Re: Here is a nice invention that decreases your electric bi
I’ll admit to being a bit of a nerd…
I received my degree in finance, but I took a few Electrical Engineering courses as electives because I was interested. Then about 18 months ago we finished building a new home and I decided to put a “couple” of automated lighting devices in my family room.
That quickly became an entire home automation project (my wife was thrilled) and it required tampering with pretty much my entire electrical system. I started reading everything I could get my hands on regarding power distribution so as to not get myself killed. I even talked an electrician friend into letting me tag along on some jobs where he needed an extra hand so I could learn more.
POTM, that’s exactly why there’s so much confusion over these! They WILL reduce the current used. But, your electric meter doesn’t meter current used, it meters wattage used. Notice that your electric bill lists kWh, not Amps. Those two are equal in resistive loads like incandescent lights, but they’re not equal in inductive loads because of the power factor. Your current will drop with this device, but wattage (what you’re being billed for) stays exactly the same.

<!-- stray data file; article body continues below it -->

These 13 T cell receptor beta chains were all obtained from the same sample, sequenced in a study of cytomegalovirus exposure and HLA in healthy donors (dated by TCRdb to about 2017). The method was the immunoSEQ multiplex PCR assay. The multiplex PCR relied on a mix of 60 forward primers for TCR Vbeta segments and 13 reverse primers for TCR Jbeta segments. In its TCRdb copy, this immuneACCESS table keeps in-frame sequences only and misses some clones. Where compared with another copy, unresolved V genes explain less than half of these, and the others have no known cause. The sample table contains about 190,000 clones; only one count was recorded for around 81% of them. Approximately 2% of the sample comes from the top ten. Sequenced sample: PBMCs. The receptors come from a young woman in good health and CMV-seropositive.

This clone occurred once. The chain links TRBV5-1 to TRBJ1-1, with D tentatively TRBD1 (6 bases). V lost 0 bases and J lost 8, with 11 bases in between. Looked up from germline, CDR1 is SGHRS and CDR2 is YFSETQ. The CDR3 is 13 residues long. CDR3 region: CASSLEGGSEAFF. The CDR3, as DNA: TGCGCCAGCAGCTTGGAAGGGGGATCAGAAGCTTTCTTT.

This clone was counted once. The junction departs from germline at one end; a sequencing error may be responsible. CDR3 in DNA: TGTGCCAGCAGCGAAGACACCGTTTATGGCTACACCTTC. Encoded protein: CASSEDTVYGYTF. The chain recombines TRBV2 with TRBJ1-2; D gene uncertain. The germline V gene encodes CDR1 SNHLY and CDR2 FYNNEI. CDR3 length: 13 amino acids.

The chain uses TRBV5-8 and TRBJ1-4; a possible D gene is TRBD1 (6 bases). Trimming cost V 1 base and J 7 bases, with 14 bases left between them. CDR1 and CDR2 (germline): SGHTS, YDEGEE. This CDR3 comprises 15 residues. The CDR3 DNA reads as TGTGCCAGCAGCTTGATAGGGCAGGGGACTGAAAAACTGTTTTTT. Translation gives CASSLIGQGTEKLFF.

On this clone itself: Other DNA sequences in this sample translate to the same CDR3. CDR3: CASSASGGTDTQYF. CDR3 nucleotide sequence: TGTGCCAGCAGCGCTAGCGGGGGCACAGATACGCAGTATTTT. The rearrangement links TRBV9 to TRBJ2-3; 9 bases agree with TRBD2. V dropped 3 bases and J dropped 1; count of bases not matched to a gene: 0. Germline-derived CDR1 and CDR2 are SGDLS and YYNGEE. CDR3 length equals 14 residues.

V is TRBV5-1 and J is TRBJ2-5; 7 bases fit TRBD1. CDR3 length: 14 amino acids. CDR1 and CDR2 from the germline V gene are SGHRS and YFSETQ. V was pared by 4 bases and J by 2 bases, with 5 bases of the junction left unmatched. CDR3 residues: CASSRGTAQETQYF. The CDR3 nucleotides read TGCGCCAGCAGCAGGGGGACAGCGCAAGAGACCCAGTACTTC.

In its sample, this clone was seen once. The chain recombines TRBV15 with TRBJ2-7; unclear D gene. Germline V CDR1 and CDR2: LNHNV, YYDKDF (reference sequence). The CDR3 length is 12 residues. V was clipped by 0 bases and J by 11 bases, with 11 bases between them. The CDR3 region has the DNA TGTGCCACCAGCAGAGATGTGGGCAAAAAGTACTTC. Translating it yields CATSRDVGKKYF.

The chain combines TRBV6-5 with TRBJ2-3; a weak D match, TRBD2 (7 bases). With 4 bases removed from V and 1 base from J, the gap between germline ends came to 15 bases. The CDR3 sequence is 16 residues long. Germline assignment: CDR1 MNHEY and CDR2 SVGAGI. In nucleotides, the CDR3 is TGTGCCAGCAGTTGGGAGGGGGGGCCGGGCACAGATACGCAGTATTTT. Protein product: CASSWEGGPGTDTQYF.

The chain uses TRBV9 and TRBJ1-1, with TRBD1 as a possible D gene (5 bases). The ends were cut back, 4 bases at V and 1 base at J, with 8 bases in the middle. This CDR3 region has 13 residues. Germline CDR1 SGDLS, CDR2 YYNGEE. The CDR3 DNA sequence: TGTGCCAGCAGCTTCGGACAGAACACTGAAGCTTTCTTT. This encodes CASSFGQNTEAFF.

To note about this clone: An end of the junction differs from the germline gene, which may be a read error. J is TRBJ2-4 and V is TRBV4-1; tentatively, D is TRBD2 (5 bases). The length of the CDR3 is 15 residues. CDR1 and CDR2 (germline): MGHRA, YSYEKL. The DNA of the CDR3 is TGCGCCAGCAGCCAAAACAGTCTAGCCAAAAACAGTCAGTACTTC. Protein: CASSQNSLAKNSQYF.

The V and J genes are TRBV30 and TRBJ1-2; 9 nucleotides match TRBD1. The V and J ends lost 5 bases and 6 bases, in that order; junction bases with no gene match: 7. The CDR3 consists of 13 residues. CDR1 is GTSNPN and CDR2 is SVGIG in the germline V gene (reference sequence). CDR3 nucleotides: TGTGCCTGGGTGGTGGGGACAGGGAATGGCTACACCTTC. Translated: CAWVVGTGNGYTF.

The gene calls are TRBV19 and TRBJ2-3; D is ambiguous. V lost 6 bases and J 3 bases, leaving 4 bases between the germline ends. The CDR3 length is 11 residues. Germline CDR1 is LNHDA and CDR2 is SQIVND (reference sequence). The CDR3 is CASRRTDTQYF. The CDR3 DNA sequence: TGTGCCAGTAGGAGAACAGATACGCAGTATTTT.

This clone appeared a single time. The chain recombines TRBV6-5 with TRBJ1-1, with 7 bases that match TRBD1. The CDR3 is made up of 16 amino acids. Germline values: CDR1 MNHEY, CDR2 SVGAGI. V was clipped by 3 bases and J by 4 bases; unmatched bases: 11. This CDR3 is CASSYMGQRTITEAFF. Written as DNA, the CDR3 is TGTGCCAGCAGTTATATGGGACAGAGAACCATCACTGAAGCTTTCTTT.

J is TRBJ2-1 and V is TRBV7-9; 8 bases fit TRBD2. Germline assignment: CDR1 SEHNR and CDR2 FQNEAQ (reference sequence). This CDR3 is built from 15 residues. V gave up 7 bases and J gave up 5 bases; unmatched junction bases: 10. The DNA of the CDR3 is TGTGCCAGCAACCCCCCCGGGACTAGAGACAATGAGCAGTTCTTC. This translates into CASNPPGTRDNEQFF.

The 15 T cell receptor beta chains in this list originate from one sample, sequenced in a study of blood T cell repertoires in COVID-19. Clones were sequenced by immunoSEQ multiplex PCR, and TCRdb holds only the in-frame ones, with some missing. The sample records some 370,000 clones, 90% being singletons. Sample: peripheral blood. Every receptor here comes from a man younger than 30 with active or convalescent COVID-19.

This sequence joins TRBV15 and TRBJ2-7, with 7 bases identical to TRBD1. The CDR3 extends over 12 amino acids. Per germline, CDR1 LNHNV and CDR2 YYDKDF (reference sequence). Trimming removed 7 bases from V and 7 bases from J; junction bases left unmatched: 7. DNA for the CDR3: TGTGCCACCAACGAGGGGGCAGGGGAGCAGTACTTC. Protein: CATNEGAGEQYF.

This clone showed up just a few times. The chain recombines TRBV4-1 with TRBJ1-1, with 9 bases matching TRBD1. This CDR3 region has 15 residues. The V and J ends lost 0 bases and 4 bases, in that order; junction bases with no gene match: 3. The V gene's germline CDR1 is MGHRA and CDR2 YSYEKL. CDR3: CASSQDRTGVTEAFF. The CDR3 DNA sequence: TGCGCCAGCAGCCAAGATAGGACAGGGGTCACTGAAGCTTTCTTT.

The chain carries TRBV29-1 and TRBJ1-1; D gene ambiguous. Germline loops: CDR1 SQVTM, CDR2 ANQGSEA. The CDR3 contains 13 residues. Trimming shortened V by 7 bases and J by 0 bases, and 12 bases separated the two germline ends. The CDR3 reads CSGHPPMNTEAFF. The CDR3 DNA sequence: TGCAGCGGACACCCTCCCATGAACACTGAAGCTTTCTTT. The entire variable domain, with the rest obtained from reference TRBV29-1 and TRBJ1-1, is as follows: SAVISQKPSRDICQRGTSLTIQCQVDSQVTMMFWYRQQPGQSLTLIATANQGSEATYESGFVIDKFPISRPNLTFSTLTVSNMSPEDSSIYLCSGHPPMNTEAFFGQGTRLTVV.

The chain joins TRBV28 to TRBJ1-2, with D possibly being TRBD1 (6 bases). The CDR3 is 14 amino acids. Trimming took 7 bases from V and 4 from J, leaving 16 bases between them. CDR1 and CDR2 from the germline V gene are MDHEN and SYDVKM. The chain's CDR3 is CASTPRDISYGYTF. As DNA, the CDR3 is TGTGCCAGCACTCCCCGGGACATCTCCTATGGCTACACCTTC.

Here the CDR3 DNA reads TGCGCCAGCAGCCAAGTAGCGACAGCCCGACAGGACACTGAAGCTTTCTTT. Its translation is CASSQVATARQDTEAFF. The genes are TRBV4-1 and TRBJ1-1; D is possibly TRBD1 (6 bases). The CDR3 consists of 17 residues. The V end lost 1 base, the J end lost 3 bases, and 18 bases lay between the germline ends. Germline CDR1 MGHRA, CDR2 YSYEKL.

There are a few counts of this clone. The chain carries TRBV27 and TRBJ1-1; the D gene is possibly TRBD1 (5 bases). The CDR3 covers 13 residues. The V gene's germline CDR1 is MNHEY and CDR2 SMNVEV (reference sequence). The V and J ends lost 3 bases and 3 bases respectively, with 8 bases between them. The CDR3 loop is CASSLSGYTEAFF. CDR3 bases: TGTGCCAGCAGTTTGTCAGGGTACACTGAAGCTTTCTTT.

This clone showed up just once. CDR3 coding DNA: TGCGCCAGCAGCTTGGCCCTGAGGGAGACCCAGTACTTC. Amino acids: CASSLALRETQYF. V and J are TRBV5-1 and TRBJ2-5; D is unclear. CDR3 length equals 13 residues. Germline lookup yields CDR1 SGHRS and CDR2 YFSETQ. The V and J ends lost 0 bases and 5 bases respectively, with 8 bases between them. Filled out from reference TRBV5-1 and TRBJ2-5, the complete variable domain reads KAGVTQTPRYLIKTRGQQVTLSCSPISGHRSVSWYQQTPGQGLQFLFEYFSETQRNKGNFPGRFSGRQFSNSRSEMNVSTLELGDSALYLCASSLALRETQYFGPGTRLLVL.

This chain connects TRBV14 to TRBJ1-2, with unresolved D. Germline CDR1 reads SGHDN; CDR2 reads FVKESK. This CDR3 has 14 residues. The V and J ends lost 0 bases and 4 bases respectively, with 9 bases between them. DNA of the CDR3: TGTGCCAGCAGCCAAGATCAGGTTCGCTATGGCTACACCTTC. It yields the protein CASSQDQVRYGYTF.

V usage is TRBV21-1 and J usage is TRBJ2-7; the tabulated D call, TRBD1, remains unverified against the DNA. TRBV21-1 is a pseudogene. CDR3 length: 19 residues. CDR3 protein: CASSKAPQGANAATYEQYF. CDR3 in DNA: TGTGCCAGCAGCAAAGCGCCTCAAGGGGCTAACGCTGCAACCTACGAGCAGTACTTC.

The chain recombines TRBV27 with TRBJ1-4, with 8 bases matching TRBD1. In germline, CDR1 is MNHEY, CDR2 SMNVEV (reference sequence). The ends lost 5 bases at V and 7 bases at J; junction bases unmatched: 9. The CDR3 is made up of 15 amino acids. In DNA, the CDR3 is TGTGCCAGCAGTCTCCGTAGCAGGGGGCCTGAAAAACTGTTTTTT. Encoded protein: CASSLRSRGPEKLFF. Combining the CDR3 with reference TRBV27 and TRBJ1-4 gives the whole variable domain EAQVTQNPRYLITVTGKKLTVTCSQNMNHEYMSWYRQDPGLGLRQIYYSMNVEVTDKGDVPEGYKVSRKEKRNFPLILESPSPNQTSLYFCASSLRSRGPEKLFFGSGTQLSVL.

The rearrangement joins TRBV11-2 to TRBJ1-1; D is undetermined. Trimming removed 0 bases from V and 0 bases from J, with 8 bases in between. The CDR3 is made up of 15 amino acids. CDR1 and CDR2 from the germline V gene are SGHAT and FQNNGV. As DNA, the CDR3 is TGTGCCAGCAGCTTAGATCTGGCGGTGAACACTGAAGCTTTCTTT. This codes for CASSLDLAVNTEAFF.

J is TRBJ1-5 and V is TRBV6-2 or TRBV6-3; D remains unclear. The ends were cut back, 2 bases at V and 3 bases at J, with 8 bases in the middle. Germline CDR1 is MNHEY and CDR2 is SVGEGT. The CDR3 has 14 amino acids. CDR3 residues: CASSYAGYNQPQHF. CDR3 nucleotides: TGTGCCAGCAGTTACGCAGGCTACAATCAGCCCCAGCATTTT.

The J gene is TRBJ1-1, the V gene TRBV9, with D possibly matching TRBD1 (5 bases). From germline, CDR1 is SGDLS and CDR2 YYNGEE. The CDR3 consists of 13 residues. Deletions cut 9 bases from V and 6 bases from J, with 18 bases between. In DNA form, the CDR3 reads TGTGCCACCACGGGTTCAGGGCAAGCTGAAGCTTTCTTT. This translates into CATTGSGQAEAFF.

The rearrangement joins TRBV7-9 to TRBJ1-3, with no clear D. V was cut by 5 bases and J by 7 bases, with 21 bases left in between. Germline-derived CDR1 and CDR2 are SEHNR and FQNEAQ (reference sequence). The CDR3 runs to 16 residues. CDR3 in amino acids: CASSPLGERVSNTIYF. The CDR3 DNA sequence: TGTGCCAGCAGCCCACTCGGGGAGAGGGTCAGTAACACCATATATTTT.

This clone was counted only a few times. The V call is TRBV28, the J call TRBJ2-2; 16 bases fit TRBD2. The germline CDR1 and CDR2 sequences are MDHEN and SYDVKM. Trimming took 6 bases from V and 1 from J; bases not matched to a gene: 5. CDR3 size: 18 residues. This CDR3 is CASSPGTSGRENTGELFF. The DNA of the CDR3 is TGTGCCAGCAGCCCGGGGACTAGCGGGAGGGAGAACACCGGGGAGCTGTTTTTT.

Now, the power company’s cost is in how much current they deliver. That means they have to deliver you more current for inductive loads and they don’t get paid for it. That’s why they put current meters and not wattage meters in industrial applications; because there’s A LOT of inductive load in those applications. And that’s why these capacitors are used in industrial applications… they do save those facilities money. There’s actually a conspiracy theory out there that power companies want to push these on residences so their costs will drop.
Obviously we’re well beyond the scope of the PMQ TT, but read that link I posted above from the Mike Holt website… it explains these things pretty well and even shows the math behind them. The math is interesting, because it shows that at times where you have NO inductive load running that a kVAR will actually cost you more money.
This will save you a significant amount of money only if your electric company is charging your for poor power factor, but I’ve never seen (or heard of) a residential or light commercial location fitted with that kind of meter. Please check with your electric company before you purchase this.
I know you posted this to try and save people money, but trust me, I’m trying to do the same for you!